Profiles in Foreclosure
"House of Cards" paints a sad picture of two people who allegedly followed all the rules yet are still in jeopardy of losing their homes, but I'm short on sympathy [March 9]. My grandfather had a rule, and it was to never spend capital gains on disposables. In other words, don't cash out of real estate to buy junk you don't need. Paula Stevens refinanced three times so she could spend freely on "clothes and gear for her girls"? Are you kidding me? Sorry, but while there certainly are legitimate cases of distressed homeowners, many refinance-based dollars got spent on things people really didn't need and couldn't afford. There may not be a law against that, but they still broke the rules. Will Pattison, DALLAS
TIME's article on foreclosure was heartbreaking. How is it that some people pay more to pamper their dogs than other people pay for their mortgage? Also, how does one pay $800 a month for health insurance yet still owe $15,000 in medical bills? I think this story uncovers another part of the financial industry that has contributed to the economic meltdown. Thank God we finally have a President who gets it. Bonnie Huggins, CENTENNIAL, COLO.
My wife and I, both professionals with college degrees, are raising five children in a 2,400-sq.-ft. home. Most people we know live with less. Perhaps if Stevens had shot for the American dream instead of Lifestyles of the Rich and Famous, she'd be in better shape today. Nick Kasoff, FERGUSON, MO.
Welcome to the SEC Circus
I was incensed after reading your article on the lack of accountability and oversight at the Securities and Exchange Commission [March 9]. Thousands of hardworking people lost their jobs and homes as a result of the incredible nonfeasance, misfeasance and probably malfeasance of Christopher Cox and friends. Those responsible, from government to local banks and mortgage brokers, need to pay for this bailout. If we don't get legal justice, we need to take it to the streets. I did not serve 20 years in the military for this. James C. Byrk, PLATTSMOUTH, NEB.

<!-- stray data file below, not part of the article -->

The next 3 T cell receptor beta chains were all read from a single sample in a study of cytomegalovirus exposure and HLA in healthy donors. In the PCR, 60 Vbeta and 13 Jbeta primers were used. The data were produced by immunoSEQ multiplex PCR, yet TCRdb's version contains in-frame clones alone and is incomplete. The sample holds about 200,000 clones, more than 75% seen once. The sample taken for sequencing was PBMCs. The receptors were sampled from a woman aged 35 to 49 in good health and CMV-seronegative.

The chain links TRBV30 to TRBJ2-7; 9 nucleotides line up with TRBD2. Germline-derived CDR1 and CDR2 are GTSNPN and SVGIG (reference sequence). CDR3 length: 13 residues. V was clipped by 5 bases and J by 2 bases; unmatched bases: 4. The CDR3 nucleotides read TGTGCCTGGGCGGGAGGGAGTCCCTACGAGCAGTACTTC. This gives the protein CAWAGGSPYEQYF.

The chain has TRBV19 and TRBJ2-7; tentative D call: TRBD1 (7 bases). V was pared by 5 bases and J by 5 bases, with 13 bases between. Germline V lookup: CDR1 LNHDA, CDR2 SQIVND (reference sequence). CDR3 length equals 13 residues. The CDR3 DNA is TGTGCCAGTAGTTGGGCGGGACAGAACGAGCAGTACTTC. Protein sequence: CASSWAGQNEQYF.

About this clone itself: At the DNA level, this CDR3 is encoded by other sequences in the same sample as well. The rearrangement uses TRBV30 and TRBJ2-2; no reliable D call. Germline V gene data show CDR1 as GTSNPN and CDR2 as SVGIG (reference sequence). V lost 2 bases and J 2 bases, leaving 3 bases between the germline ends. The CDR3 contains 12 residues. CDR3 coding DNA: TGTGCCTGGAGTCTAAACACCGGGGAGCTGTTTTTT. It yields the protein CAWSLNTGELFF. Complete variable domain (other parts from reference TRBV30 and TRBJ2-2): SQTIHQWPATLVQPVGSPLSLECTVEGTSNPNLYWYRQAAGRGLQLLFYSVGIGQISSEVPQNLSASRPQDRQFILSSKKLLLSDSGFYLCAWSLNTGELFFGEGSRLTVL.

Help for Homeowners
I can't figure out how far into his cheek Joel Stein had his tongue while writing "I Bought a Bad House" [March 9]. My house is paid off, but for my own benefit, I support a bailout for my neighbors. If my neighbor's house is foreclosed on, the value of my house drops and I suffer. I can pay additional taxes and help, or I can agree with CNBC's Rick Santelli and say, "Screw them, they made a mistake." I'd rather help my neighbor. Bob Connelly, MILFORD, DEL.
A homeowners' help plan, fairly implemented across the country, would save millions of Americans their home investments and allow them to spend money again. This would in turn actually stimulate our economy and not just add another event to the spa calendars of the idiots who got us into this mess. Oh, and we'll pay back our loans too--which is something the AIGs of the world will never do. Steve Goodwin, DISCOVERY BAY, CALIF.
Who You Calling Nuts?